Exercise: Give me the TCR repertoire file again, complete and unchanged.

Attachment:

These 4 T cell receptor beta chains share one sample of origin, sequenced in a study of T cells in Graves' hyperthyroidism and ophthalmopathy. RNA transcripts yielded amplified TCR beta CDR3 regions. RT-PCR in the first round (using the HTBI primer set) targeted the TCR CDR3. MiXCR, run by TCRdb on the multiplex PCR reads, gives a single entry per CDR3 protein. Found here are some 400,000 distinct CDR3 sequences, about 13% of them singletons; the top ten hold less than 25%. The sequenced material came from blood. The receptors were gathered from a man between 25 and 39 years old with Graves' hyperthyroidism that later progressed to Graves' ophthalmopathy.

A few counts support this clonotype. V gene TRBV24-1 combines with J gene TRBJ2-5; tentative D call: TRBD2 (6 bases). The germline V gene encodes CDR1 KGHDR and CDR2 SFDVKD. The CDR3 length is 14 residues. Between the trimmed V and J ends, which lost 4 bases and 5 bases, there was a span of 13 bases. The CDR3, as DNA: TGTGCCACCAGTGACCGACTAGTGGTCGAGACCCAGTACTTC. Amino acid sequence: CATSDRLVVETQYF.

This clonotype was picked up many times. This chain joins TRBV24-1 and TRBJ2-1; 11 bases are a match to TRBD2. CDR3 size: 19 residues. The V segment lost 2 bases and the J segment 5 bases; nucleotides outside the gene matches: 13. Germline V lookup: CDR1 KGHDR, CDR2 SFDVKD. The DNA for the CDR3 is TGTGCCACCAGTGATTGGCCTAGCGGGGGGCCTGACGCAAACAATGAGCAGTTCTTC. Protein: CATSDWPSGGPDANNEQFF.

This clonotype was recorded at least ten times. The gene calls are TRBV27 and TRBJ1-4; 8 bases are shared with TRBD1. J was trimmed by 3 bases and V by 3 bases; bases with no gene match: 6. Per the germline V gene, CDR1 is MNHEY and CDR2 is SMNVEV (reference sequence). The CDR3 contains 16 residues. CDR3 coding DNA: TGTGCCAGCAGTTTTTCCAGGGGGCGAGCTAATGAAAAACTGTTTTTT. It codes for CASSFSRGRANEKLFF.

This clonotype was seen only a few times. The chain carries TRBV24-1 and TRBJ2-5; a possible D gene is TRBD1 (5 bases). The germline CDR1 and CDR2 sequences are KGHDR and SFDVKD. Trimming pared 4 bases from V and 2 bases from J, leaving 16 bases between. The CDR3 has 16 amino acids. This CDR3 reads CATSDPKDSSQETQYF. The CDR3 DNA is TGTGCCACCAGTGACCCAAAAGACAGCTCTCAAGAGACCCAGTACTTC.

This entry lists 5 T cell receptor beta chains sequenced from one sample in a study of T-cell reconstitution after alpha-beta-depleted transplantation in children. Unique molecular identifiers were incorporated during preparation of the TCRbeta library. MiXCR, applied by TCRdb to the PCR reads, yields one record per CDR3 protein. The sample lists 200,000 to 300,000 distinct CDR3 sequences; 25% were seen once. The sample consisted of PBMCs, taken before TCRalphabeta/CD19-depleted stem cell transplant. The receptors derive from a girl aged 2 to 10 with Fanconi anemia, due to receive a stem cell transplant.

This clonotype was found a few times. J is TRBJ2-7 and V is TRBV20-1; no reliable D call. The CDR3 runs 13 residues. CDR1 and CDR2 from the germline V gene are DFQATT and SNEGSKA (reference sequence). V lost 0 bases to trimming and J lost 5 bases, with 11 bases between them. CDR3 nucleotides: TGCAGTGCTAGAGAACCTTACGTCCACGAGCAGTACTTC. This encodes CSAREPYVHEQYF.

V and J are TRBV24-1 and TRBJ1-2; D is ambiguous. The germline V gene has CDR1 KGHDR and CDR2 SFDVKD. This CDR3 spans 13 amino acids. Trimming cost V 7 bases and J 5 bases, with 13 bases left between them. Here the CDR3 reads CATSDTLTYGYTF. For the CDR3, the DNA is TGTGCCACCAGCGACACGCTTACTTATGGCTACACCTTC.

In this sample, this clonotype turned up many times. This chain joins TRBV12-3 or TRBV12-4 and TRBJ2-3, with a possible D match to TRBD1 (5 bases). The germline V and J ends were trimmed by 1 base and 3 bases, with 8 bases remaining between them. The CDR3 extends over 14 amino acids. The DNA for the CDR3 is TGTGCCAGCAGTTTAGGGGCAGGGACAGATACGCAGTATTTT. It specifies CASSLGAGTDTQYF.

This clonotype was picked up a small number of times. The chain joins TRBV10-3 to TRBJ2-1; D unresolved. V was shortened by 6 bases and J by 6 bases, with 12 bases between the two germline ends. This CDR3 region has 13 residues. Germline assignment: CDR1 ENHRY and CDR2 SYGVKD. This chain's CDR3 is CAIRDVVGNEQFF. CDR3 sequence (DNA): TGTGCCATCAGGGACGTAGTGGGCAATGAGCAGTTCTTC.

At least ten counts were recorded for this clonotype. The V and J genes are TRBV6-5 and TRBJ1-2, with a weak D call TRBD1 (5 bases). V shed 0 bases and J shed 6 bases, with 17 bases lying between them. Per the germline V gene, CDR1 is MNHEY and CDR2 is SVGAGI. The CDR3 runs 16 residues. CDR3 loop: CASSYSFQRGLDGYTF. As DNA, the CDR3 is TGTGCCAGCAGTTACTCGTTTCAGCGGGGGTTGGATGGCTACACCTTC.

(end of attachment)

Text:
These 4 T cell receptor beta chains share one sample of origin, sequenced in a study of T cells in Graves' hyperthyroidism and ophthalmopathy. RNA transcripts yielded amplified TCR beta CDR3 regions. RT-PCR in the first round (using the HTBI primer set) targeted the TCR CDR3. MiXCR, run by TCRdb on the multiplex PCR reads, gives a single entry per CDR3 protein. Found here are some 400,000 distinct CDR3 sequences, about 13% of them singletons; the top ten hold less than 25%. The sequenced material came from blood. The receptors were gathered from a man between 25 and 39 years old with Graves' hyperthyroidism that later progressed to Graves' ophthalmopathy.

A few counts support this clonotype. V gene TRBV24-1 combines with J gene TRBJ2-5; tentative D call: TRBD2 (6 bases). The germline V gene encodes CDR1 KGHDR and CDR2 SFDVKD. The CDR3 length is 14 residues. Between the trimmed V and J ends, which lost 4 bases and 5 bases, there was a span of 13 bases. The CDR3, as DNA: TGTGCCACCAGTGACCGACTAGTGGTCGAGACCCAGTACTTC. Amino acid sequence: CATSDRLVVETQYF.

This clonotype was picked up many times. This chain joins TRBV24-1 and TRBJ2-1; 11 bases are a match to TRBD2. CDR3 size: 19 residues. The V segment lost 2 bases and the J segment 5 bases; nucleotides outside the gene matches: 13. Germline V lookup: CDR1 KGHDR, CDR2 SFDVKD. The DNA for the CDR3 is TGTGCCACCAGTGATTGGCCTAGCGGGGGGCCTGACGCAAACAATGAGCAGTTCTTC. Protein: CATSDWPSGGPDANNEQFF.

This clonotype was recorded at least ten times. The gene calls are TRBV27 and TRBJ1-4; 8 bases are shared with TRBD1. J was trimmed by 3 bases and V by 3 bases; bases with no gene match: 6. Per the germline V gene, CDR1 is MNHEY and CDR2 is SMNVEV (reference sequence). The CDR3 contains 16 residues. CDR3 coding DNA: TGTGCCAGCAGTTTTTCCAGGGGGCGAGCTAATGAAAAACTGTTTTTT. It codes for CASSFSRGRANEKLFF.

This clonotype was seen only a few times. The chain carries TRBV24-1 and TRBJ2-5; a possible D gene is TRBD1 (5 bases). The germline CDR1 and CDR2 sequences are KGHDR and SFDVKD. Trimming pared 4 bases from V and 2 bases from J, leaving 16 bases between. The CDR3 has 16 amino acids. This CDR3 reads CATSDPKDSSQETQYF. The CDR3 DNA is TGTGCCACCAGTGACCCAAAAGACAGCTCTCAAGAGACCCAGTACTTC.

This entry lists 5 T cell receptor beta chains sequenced from one sample in a study of T-cell reconstitution after alpha-beta-depleted transplantation in children. Unique molecular identifiers were incorporated during preparation of the TCRbeta library. MiXCR, applied by TCRdb to the PCR reads, yields one record per CDR3 protein. The sample lists 200,000 to 300,000 distinct CDR3 sequences; 25% were seen once. The sample consisted of PBMCs, taken before TCRalphabeta/CD19-depleted stem cell transplant. The receptors derive from a girl aged 2 to 10 with Fanconi anemia, due to receive a stem cell transplant.

This clonotype was found a few times. J is TRBJ2-7 and V is TRBV20-1; no reliable D call. The CDR3 runs 13 residues. CDR1 and CDR2 from the germline V gene are DFQATT and SNEGSKA (reference sequence). V lost 0 bases to trimming and J lost 5 bases, with 11 bases between them. CDR3 nucleotides: TGCAGTGCTAGAGAACCTTACGTCCACGAGCAGTACTTC. This encodes CSAREPYVHEQYF.

V and J are TRBV24-1 and TRBJ1-2; D is ambiguous. The germline V gene has CDR1 KGHDR and CDR2 SFDVKD. This CDR3 spans 13 amino acids. Trimming cost V 7 bases and J 5 bases, with 13 bases left between them. Here the CDR3 reads CATSDTLTYGYTF. For the CDR3, the DNA is TGTGCCACCAGCGACACGCTTACTTATGGCTACACCTTC.

In this sample, this clonotype turned up many times. This chain joins TRBV12-3 or TRBV12-4 and TRBJ2-3, with a possible D match to TRBD1 (5 bases). The germline V and J ends were trimmed by 1 base and 3 bases, with 8 bases remaining between them. The CDR3 extends over 14 amino acids. The DNA for the CDR3 is TGTGCCAGCAGTTTAGGGGCAGGGACAGATACGCAGTATTTT. It specifies CASSLGAGTDTQYF.

This clonotype was picked up a small number of times. The chain joins TRBV10-3 to TRBJ2-1; D unresolved. V was shortened by 6 bases and J by 6 bases, with 12 bases between the two germline ends. This CDR3 region has 13 residues. Germline assignment: CDR1 ENHRY and CDR2 SYGVKD. This chain's CDR3 is CAIRDVVGNEQFF. CDR3 sequence (DNA): TGTGCCATCAGGGACGTAGTGGGCAATGAGCAGTTCTTC.

At least ten counts were recorded for this clonotype. The V and J genes are TRBV6-5 and TRBJ1-2, with a weak D call TRBD1 (5 bases). V shed 0 bases and J shed 6 bases, with 17 bases lying between them. Per the germline V gene, CDR1 is MNHEY and CDR2 is SVGAGI. The CDR3 runs 16 residues. CDR3 loop: CASSYSFQRGLDGYTF. As DNA, the CDR3 is TGTGCCAGCAGTTACTCGTTTCAGCGGGGGTTGGATGGCTACACCTTC.